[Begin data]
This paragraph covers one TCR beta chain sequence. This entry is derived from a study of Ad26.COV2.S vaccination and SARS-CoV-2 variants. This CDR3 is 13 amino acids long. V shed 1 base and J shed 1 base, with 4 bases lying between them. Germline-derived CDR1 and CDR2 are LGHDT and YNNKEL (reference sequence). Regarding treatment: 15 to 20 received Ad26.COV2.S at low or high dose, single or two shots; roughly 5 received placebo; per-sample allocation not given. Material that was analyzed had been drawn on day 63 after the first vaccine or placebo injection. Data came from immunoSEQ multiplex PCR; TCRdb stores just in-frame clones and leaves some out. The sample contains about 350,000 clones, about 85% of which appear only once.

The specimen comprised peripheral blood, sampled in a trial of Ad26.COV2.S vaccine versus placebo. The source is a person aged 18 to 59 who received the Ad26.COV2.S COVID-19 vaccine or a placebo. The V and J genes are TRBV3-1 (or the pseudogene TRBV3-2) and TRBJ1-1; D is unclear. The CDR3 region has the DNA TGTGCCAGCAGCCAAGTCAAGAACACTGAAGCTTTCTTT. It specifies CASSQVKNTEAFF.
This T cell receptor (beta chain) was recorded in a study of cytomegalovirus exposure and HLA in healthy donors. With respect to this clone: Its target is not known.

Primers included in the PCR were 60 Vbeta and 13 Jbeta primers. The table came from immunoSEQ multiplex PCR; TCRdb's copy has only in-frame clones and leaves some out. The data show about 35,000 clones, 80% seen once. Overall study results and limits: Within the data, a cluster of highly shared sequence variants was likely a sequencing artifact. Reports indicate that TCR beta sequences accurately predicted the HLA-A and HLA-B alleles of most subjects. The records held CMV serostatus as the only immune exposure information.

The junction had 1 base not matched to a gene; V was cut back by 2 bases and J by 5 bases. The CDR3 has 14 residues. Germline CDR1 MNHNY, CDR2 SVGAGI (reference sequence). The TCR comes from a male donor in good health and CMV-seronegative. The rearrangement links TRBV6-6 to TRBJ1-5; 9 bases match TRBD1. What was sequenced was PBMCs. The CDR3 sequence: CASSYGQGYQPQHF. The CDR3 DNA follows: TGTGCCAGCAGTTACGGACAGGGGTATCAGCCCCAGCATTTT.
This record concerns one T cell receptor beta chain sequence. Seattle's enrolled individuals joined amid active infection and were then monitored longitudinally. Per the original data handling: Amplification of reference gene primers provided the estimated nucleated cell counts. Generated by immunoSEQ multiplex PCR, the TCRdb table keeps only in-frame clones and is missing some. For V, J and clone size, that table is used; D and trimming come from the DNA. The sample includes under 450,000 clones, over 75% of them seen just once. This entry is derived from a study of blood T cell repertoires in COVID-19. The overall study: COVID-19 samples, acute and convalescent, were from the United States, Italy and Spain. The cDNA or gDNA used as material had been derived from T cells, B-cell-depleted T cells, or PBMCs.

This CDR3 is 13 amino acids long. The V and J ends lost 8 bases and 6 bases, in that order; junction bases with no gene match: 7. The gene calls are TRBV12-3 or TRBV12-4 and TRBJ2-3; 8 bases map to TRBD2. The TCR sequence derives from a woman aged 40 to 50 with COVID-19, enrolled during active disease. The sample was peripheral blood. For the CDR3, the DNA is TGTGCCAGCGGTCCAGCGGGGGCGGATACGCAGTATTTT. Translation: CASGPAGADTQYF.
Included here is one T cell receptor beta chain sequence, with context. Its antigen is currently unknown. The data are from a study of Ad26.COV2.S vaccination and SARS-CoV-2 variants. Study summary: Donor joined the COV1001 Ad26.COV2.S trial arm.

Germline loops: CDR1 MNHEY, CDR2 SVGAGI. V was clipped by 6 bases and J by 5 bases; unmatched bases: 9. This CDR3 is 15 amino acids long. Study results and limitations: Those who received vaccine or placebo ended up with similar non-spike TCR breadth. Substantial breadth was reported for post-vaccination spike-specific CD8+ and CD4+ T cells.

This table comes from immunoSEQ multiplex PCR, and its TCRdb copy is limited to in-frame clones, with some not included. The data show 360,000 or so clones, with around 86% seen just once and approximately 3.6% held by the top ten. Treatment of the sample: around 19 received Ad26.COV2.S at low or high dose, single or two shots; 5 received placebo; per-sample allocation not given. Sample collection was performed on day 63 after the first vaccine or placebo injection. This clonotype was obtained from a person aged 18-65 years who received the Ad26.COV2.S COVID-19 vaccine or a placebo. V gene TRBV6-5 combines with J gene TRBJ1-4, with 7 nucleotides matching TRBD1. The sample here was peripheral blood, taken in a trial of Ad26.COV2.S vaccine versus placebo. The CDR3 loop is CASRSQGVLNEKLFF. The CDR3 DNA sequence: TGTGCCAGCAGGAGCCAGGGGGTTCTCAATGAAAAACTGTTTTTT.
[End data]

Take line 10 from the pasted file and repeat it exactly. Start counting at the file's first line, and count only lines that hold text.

This table comes from immunoSEQ multiplex PCR, and its TCRdb copy is limited to in-frame clones, with some not included. The data show 360,000 or so clones, with around 86% seen just once and approximately 3.6% held by the top ten. Treatment of the sample: around 19 received Ad26.COV2.S at low or high dose, single or two shots; 5 received placebo; per-sample allocation not given. Sample collection was performed on day 63 after the first vaccine or placebo injection. This clonotype was obtained from a person aged 18-65 years who received the Ad26.COV2.S COVID-19 vaccine or a placebo. V gene TRBV6-5 combines with J gene TRBJ1-4, with 7 nucleotides matching TRBD1. The sample here was peripheral blood, taken in a trial of Ad26.COV2.S vaccine versus placebo. The CDR3 loop is CASRSQGVLNEKLFF. The CDR3 DNA sequence: TGTGCCAGCAGGAGCCAGGGGGTTCTCAATGAAAAACTGTTTTTT.